Letting down such programs as Michigan, Michigan State and Iowa State, Dee is happy about his future with the Illini.

    While Dee currently lives in the Western Suburbs, he grew up on the West side of Chicago. Moving to his current home of Maywood before his freshman year, Dee would've been the property of the Red West Conference if it weren't for his change of address.

    Raised in Chicago, Dee lived by and hung out with a Red West star from a year ago, in 6'3" combo guard Luther Head. Friends while they were growing up, the pair will be reunited in two years at Illinois, as Luther will be suiting up for the Illini this season.

    "I think that we will work terrific together in the same backcourt when I get there," said Brown, "if he is still there, that is. I really think he is really that good."

    Assuming that Luther sticks around the Champaign campus for a few years, there will be a nice compliment of two great scorers, creators and ball-handling wizardry giving Big Ten backcourts a fit.

    With newly named Proviso East coach Troy Jackson, Dee is going to use this time, which would've been used in previous years for training for the football season, to finely tune his body for basketball season.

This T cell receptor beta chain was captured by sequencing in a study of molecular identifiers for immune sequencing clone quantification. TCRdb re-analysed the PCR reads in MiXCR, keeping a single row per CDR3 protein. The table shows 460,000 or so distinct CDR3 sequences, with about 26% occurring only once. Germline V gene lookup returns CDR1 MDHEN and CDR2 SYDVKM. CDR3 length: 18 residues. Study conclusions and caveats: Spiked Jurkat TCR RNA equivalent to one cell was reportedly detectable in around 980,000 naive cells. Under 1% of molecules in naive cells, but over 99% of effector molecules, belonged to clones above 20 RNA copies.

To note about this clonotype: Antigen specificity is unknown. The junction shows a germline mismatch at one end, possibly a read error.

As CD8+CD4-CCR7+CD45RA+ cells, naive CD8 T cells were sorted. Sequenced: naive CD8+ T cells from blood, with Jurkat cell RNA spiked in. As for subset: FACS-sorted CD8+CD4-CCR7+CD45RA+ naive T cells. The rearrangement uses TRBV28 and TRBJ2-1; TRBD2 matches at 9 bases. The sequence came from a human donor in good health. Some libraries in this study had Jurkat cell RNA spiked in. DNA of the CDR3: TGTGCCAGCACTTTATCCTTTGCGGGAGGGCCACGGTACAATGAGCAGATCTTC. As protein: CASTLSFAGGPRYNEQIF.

When Dee entered the halls of Proviso East as a freshman, he became an instant impact on the football field as the Pirates quarterback. In a sport that he hadn't played in prior to high school in any sort of organizational league, Dee flourished with his rocket arm and quickness out of the pocket.

    "When I was little it cost too much money and I always wanted to play, so I tried it out when I got to Proviso," said Dee, who is the proud owner of a 3.5 GPA.

    Opting to put off his football career for precautionary reasons, Dee has a summer full of hoops that includes such events as the Nike All-American Camp and the AAU Nationals.

    "I don't want to risk anything in football this year," Dee said. "I'm the type to get little minor injuries. I just want to focus on what I've got to do for the future, and present, for basketball. And become a better player in the off-season."

    With Dee's teams always a threat to win no matter the situation, it is his unmatched leadership that sets him above the pack. Of course his loud mouth has something to do with that, too.

    "He plays much bigger than he is," said Dee's AAU coach, Stan White. "He's not afraid to yell at kids and tell them what to do or to play harder, and he has the ability to do that and have them take it positively and not negatively. Some kids will do that and other people will just rub them off, but they listen to him."

    Averaging 19 points, 8 assists, 5 rebounds and 5 steals last year for Proviso, Dee also finished the season with all-state honors.

    A true example of a team leader, Dee not only does the vocal part, but he also backs up his words with his actions.

    "I give all I got and I think people feed off of that," said Brown. "And me not afraid to tell other people what to do, that takes a lot of courage."

    With an extremely bright future ahead of him, the only thing missing from Dee is a moment of silence to enjoy all of it.